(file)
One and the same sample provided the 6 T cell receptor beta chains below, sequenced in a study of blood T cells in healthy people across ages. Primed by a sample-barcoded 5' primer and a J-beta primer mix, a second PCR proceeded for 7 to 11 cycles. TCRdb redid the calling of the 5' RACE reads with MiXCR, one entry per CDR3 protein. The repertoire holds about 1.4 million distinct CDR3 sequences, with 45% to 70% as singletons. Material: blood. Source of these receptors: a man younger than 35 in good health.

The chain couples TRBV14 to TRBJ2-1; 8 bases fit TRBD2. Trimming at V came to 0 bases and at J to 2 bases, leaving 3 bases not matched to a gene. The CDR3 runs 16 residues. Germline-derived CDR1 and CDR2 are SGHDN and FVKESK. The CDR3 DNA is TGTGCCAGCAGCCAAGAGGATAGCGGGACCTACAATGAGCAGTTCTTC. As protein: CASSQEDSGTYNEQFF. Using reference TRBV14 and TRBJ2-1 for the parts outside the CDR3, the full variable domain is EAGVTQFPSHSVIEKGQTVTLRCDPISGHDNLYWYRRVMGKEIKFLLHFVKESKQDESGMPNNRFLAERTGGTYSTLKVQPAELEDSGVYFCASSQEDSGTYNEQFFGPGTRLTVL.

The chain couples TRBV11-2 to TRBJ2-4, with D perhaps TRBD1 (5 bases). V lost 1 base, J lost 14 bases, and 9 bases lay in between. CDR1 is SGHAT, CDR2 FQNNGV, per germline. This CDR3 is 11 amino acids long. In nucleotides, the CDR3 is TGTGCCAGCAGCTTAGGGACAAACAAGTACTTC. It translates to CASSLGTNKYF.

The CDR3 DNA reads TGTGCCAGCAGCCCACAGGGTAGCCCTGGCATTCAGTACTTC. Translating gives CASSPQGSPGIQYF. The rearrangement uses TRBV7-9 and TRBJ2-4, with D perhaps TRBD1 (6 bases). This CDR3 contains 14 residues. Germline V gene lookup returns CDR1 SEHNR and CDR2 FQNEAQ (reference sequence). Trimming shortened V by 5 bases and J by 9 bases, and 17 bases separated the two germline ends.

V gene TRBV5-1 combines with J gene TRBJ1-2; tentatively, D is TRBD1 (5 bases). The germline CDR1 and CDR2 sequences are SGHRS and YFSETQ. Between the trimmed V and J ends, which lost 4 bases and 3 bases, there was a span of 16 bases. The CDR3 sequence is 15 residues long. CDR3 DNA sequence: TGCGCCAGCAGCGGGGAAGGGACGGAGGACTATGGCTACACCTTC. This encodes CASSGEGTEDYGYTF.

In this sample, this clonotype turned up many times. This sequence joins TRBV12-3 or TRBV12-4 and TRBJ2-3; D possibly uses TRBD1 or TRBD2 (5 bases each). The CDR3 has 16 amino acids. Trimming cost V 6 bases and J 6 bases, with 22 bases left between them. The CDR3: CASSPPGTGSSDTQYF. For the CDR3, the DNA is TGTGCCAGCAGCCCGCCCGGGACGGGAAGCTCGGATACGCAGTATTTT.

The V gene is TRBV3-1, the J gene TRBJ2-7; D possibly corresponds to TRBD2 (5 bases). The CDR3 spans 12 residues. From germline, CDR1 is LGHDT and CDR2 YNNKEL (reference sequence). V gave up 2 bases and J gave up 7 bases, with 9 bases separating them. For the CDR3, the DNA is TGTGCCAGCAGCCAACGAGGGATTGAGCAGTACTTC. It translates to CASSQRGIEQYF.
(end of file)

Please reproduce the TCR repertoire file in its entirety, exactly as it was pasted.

One and the same sample provided the 6 T cell receptor beta chains below, sequenced in a study of blood T cells in healthy people across ages. Primed by a sample-barcoded 5' primer and a J-beta primer mix, a second PCR proceeded for 7 to 11 cycles. TCRdb redid the calling of the 5' RACE reads with MiXCR, one entry per CDR3 protein. The repertoire holds about 1.4 million distinct CDR3 sequences, with 45% to 70% as singletons. Material: blood. Source of these receptors: a man younger than 35 in good health.

The chain couples TRBV14 to TRBJ2-1; 8 bases fit TRBD2. Trimming at V came to 0 bases and at J to 2 bases, leaving 3 bases not matched to a gene. The CDR3 runs 16 residues. Germline-derived CDR1 and CDR2 are SGHDN and FVKESK. The CDR3 DNA is TGTGCCAGCAGCCAAGAGGATAGCGGGACCTACAATGAGCAGTTCTTC. As protein: CASSQEDSGTYNEQFF. Using reference TRBV14 and TRBJ2-1 for the parts outside the CDR3, the full variable domain is EAGVTQFPSHSVIEKGQTVTLRCDPISGHDNLYWYRRVMGKEIKFLLHFVKESKQDESGMPNNRFLAERTGGTYSTLKVQPAELEDSGVYFCASSQEDSGTYNEQFFGPGTRLTVL.

The chain couples TRBV11-2 to TRBJ2-4, with D perhaps TRBD1 (5 bases). V lost 1 base, J lost 14 bases, and 9 bases lay in between. CDR1 is SGHAT, CDR2 FQNNGV, per germline. This CDR3 is 11 amino acids long. In nucleotides, the CDR3 is TGTGCCAGCAGCTTAGGGACAAACAAGTACTTC. It translates to CASSLGTNKYF.

The CDR3 DNA reads TGTGCCAGCAGCCCACAGGGTAGCCCTGGCATTCAGTACTTC. Translating gives CASSPQGSPGIQYF. The rearrangement uses TRBV7-9 and TRBJ2-4, with D perhaps TRBD1 (6 bases). This CDR3 contains 14 residues. Germline V gene lookup returns CDR1 SEHNR and CDR2 FQNEAQ (reference sequence). Trimming shortened V by 5 bases and J by 9 bases, and 17 bases separated the two germline ends.

V gene TRBV5-1 combines with J gene TRBJ1-2; tentatively, D is TRBD1 (5 bases). The germline CDR1 and CDR2 sequences are SGHRS and YFSETQ. Between the trimmed V and J ends, which lost 4 bases and 3 bases, there was a span of 16 bases. The CDR3 sequence is 15 residues long. CDR3 DNA sequence: TGCGCCAGCAGCGGGGAAGGGACGGAGGACTATGGCTACACCTTC. This encodes CASSGEGTEDYGYTF.

In this sample, this clonotype turned up many times. This sequence joins TRBV12-3 or TRBV12-4 and TRBJ2-3; D possibly uses TRBD1 or TRBD2 (5 bases each). The CDR3 has 16 amino acids. Trimming cost V 6 bases and J 6 bases, with 22 bases left between them. The CDR3: CASSPPGTGSSDTQYF. For the CDR3, the DNA is TGTGCCAGCAGCCCGCCCGGGACGGGAAGCTCGGATACGCAGTATTTT.

The V gene is TRBV3-1, the J gene TRBJ2-7; D possibly corresponds to TRBD2 (5 bases). The CDR3 spans 12 residues. From germline, CDR1 is LGHDT and CDR2 YNNKEL (reference sequence). V gave up 2 bases and J gave up 7 bases, with 9 bases separating them. For the CDR3, the DNA is TGTGCCAGCAGCCAACGAGGGATTGAGCAGTACTTC. It translates to CASSQRGIEQYF.